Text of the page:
Delight Springs

Tuesday, January 27, 2015

I believe in the peripatetic life

Back for Day 3, we turn happily to our philosophical labors in CoPhilosophyToday we introduce (and maybe even emulate) the peripatetics, and we explore the earnest atmosphere of This I Believe.

Aristotle (384-322 B.C.) founded his Lyceum just outside Athens and 
gathered around him a group of brilliant research students, called “peripatetics” from the name of the cloister (peripatos) in which they walked and held their discussions. The Lyceum was not a private club like [Plato's] Academy; many of the lectures there were open to the general public and given free of charge. EB
Nowadays, a "peripatetic" has just come to mean someone who travels a lot. I prefer the older signification, of someone who (like Aristotle's students in the Lyceum peripatos) walks while talking philosophy. That's how we'll understand and apply the concept in our CoPhi collaborations.
...the act of ambulation – or as we say in the midwest, walking – often serves as a catalyst to creative contemplation and thought. It is a belief as old as the dust that powders the Acropolis, and no less fine. Followers of the Greek Aristotle were known as peripatetics because they passed their days strolling and mind-wrestling through the groves of the Academe. The Romans’ equally high opinion of walking was summed up pithily in the Latin proverb Solvitur Ambulando: “It is solved by walking.”
...Erasmus recommended a little walk before supper and “after supper do the same.” Thomas Hobbes had an inkwell built into his walking stick to more easily jot down his brainstorms during his rambles. Jean- Jacques Rousseau claimed he could only meditate when walking: “When I stop, I cease to think,” he said. “My mind only works with my legs.” Søren Kierkegaard believed he’d walked himself into his best thoughts. In his brief life Henry David Thoreau walked an estimated 250,000 miles, or ten times the circumference of earth. “I think that I cannot preserve my health and spirits,” wrote Thoreau, “unless I spend four hours a day at least – and it is commonly more than that – sauntering through the woods and over the hills and fields absolutely free from worldly engagements.” Thoreau’s landlord and mentor Ralph Waldo Emerson characterized walking as “gymnastics for the mind.”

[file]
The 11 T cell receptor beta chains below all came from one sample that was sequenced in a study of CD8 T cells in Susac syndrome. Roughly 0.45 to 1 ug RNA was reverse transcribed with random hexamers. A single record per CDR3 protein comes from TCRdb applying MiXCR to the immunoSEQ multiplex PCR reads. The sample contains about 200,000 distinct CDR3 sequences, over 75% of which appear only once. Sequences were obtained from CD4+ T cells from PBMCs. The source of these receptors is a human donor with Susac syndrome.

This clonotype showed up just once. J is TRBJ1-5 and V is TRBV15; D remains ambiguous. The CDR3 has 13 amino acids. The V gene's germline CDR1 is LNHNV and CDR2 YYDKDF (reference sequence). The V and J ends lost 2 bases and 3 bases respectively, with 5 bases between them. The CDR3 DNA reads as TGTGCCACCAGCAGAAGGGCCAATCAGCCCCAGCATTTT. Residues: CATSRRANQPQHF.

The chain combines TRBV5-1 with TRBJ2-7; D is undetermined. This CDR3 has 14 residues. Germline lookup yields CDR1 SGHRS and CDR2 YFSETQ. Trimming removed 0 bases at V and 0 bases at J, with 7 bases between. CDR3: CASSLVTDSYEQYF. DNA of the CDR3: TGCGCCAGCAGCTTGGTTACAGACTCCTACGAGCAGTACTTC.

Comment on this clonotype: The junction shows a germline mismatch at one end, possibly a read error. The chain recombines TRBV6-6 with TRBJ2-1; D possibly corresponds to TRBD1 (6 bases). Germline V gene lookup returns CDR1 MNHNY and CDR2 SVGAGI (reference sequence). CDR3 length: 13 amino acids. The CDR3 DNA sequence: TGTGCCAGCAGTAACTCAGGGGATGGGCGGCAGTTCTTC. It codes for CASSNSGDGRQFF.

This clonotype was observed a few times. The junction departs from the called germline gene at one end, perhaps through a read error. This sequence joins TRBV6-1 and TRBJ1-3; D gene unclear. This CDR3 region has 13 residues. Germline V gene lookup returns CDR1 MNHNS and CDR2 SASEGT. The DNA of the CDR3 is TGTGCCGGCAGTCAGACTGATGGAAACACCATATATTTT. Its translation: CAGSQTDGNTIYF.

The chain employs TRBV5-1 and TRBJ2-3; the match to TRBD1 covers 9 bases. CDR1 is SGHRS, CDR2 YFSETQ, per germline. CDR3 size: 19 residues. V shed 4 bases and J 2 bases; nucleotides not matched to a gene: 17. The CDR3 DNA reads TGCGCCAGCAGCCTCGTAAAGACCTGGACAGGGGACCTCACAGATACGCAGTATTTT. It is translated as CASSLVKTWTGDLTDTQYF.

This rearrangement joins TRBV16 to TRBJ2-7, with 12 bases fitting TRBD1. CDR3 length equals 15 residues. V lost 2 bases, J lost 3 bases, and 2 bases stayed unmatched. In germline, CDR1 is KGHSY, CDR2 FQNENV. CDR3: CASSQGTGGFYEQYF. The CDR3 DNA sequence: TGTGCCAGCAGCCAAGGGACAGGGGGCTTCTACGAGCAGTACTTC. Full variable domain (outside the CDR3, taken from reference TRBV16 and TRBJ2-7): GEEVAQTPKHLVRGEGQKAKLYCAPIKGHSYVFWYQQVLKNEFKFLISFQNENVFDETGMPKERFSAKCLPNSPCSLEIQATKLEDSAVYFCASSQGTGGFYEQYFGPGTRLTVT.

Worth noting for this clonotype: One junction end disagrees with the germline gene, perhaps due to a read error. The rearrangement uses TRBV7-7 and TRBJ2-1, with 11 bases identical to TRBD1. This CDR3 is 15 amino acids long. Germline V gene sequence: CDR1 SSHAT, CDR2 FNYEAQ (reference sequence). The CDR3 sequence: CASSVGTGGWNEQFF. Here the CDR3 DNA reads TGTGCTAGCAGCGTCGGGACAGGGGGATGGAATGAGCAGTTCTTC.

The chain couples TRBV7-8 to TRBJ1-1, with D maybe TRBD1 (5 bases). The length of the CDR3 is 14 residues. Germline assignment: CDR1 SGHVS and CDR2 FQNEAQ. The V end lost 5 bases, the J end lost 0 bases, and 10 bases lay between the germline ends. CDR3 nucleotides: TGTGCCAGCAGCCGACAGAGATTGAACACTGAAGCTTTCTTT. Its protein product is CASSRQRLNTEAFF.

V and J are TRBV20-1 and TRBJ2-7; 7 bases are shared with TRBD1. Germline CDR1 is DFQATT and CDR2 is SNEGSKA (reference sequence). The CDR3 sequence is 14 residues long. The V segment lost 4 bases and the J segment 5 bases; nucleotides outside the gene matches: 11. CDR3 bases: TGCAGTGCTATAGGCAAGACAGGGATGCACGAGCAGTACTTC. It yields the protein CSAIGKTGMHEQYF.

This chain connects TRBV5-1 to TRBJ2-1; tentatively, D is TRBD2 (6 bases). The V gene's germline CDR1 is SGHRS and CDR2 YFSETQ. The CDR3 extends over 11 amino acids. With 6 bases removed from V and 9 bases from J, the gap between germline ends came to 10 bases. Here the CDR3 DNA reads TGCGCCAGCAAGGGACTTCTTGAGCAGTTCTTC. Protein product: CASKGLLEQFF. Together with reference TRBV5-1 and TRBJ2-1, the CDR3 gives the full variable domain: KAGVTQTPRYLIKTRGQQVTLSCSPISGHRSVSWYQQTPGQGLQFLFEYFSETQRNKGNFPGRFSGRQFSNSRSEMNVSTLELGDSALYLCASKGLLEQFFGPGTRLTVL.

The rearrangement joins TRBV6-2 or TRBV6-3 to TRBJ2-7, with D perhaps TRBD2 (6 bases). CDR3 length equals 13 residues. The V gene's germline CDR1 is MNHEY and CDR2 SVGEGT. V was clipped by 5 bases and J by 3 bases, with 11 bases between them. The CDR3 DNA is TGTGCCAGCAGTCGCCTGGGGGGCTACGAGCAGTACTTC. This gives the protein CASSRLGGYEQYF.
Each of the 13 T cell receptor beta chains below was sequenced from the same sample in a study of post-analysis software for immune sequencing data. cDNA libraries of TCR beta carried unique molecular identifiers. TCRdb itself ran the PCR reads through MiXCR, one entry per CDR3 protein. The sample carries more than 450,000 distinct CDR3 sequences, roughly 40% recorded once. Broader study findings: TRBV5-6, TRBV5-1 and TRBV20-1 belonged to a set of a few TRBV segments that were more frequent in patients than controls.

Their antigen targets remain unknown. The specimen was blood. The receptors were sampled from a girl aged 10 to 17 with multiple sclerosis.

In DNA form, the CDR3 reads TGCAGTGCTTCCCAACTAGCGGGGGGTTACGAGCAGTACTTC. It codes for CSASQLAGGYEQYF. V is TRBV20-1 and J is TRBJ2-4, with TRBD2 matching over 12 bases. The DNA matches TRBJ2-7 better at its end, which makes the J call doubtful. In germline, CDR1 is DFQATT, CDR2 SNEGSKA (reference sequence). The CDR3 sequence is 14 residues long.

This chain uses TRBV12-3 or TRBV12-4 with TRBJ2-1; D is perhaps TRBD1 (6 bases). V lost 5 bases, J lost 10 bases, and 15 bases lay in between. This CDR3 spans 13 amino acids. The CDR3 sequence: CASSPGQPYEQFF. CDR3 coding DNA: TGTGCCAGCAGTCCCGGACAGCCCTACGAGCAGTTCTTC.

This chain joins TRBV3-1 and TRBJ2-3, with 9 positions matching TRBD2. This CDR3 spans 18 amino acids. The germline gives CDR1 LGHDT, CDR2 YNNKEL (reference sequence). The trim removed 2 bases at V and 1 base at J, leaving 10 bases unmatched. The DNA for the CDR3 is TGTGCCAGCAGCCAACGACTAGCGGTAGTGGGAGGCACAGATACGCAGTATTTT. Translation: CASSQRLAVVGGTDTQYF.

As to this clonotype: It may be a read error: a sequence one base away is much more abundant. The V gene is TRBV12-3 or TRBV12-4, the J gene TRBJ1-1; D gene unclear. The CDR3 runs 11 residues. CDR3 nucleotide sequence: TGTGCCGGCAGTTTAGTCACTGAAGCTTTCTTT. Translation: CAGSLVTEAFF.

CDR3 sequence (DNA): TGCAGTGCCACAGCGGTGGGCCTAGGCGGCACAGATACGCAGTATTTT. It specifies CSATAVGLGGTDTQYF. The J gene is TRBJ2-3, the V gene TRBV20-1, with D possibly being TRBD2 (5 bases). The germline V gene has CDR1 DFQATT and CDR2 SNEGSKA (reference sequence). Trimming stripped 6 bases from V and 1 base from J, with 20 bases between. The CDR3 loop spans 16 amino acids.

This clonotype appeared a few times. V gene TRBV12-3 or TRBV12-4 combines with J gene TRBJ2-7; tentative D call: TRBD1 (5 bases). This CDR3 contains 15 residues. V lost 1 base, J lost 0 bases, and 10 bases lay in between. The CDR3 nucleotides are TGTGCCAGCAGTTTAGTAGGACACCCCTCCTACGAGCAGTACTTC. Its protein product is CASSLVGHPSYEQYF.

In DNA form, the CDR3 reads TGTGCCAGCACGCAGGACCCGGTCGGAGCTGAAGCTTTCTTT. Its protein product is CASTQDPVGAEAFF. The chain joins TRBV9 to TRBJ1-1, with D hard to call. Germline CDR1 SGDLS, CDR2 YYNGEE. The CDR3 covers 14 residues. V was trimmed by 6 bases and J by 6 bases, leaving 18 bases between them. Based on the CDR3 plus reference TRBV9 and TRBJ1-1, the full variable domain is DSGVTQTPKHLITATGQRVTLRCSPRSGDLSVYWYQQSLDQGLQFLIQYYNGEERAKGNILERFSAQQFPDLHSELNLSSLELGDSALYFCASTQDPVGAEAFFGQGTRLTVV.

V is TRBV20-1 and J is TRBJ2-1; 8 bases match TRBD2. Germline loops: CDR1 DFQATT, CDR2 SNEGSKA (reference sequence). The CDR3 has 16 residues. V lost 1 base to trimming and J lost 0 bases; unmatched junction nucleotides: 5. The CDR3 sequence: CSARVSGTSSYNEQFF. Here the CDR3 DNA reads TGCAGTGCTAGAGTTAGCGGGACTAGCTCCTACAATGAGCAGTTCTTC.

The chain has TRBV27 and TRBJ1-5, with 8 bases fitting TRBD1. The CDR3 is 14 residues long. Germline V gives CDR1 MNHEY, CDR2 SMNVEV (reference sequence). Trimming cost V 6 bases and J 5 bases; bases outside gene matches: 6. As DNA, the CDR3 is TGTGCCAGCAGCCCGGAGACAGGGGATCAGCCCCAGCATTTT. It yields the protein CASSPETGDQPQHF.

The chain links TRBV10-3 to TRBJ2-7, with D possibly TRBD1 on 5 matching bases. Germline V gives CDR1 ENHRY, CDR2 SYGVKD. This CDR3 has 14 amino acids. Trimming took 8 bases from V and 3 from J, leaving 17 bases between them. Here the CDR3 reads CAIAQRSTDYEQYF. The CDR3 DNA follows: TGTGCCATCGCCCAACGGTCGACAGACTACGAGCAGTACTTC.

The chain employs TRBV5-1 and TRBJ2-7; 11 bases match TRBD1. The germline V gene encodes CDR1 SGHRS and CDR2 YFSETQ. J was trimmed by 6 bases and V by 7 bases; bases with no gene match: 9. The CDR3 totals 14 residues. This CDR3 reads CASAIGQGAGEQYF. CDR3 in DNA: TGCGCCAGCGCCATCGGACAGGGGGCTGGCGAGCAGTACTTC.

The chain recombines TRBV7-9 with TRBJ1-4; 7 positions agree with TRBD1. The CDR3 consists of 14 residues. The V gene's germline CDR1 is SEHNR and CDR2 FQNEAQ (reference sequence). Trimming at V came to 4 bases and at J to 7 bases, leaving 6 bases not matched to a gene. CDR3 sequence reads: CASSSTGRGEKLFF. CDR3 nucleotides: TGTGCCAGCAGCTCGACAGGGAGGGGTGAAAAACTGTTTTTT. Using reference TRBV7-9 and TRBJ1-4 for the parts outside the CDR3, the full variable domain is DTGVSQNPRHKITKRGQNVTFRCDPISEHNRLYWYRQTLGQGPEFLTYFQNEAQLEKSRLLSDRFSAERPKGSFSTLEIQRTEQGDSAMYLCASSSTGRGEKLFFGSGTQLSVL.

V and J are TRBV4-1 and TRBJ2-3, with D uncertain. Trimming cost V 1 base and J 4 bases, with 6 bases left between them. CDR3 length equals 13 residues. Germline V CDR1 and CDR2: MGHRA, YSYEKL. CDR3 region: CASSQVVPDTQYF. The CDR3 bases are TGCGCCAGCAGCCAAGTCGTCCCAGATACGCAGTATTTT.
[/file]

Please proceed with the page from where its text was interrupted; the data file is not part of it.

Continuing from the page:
In order that he might remain one of the fittest, Charles Darwin planted a 1.5 acre strip of land with hazel, birch, privet, and dogwood, and ordered a wide gravel path built around the edge. Called Sand-walk, this became Darwin’s ‘thinking path’ where he roamed every morning and afternoon with his white fox-terrier. Of Bertrand Russell, long-time friend Miles Malleson has written: “Every morning Bertie would go for an hour’s walk by himself, composing and thinking out his work for that day. He would then come back and write for the rest of the morning, smoothly, easily and without a single correction.” 
None of these laggards, however, could touch Friedrich Nietzsche, who held that “all truly great thoughts are conceived by walking.” Rising at dawn, Nietzsche would stalk through the countryside till 11 a.m. Then, after a short break, he would set out on a two-hour hike through the forest to Lake Sils. After lunch he was off again, parasol in hand, returning home at four or five o’clock, to commence the day’s writing. Christopher Orlet, "Gymnasiums of the Mind"
This I Believe was MTSU's freshman summer read this year. Jay Allison, who revived the old '50s TIB franchise, was to have spoken at convocation on August 23 but weather interfered.

Here's where it all began, in 1951. As Mr. Murrow said, there's no "pill of wisdom"... but lots of wise people are real pills. Many of these concise testimonials of conviction will make you feel better about the human condition.





These little essays are sometimes light and fluffy, sometimes dense, sometimes funny, occasionally profound. I'm asking students to find their faves. Sticking just to those included in Jay Allison's first book, I guess these would be mine:

This just scratches the surface. There are tens of thousands of essays in the archives, growing daily; and that probably doesn't include yours. Yet.

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